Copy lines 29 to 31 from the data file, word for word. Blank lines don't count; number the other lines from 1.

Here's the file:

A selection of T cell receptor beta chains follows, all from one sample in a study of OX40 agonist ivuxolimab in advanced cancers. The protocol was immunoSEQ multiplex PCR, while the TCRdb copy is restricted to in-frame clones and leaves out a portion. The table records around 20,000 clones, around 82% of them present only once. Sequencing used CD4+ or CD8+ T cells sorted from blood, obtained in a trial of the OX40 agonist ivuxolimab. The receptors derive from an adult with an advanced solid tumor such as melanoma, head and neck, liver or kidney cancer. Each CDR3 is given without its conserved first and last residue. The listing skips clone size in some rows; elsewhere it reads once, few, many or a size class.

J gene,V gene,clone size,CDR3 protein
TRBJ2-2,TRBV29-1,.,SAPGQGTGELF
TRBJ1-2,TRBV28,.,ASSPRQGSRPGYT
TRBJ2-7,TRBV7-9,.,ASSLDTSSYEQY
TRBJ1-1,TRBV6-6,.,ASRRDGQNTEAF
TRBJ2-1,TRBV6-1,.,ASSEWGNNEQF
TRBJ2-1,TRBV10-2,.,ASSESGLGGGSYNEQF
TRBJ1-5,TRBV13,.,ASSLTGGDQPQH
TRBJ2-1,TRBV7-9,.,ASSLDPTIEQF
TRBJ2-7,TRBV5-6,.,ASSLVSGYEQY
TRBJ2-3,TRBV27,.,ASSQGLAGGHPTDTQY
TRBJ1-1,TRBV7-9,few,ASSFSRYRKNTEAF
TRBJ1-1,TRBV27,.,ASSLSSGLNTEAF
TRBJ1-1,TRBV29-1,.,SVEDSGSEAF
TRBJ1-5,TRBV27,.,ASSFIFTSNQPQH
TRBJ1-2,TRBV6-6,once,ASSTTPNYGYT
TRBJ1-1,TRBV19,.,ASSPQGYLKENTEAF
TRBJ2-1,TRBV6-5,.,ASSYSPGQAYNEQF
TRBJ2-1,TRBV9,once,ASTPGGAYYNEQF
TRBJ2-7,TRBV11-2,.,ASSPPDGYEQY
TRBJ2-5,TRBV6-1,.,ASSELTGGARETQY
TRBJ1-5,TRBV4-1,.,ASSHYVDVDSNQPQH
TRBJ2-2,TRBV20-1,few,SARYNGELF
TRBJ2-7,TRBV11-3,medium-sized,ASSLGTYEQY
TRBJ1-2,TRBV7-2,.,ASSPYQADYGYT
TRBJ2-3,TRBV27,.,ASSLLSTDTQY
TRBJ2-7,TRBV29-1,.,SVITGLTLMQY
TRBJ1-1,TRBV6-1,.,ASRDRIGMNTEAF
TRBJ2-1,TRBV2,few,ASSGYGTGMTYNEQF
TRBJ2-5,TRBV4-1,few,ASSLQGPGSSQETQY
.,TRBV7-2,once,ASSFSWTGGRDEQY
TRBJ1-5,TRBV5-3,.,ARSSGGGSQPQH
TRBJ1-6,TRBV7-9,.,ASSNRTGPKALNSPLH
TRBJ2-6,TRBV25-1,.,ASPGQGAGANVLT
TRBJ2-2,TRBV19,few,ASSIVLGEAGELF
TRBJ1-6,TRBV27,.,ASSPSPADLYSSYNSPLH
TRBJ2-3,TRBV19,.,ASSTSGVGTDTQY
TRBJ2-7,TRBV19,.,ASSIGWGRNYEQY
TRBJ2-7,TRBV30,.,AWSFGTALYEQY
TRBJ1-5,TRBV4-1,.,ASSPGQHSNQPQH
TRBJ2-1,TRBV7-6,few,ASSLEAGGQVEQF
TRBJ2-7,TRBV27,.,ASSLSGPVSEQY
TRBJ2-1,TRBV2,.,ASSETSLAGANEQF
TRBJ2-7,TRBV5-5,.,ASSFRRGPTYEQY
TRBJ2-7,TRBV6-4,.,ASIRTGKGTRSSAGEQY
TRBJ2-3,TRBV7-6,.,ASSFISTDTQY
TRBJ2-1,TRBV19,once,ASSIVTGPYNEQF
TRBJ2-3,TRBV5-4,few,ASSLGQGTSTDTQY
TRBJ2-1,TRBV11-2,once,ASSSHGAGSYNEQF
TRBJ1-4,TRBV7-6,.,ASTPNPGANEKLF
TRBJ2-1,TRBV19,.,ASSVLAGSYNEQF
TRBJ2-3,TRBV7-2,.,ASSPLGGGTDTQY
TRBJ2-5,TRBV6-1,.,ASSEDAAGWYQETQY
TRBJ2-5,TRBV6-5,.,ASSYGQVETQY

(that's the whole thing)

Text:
TRBJ1-1,TRBV6-1,.,ASRDRIGMNTEAF
TRBJ2-1,TRBV2,few,ASSGYGTGMTYNEQF
TRBJ2-5,TRBV4-1,few,ASSLQGPGSSQETQY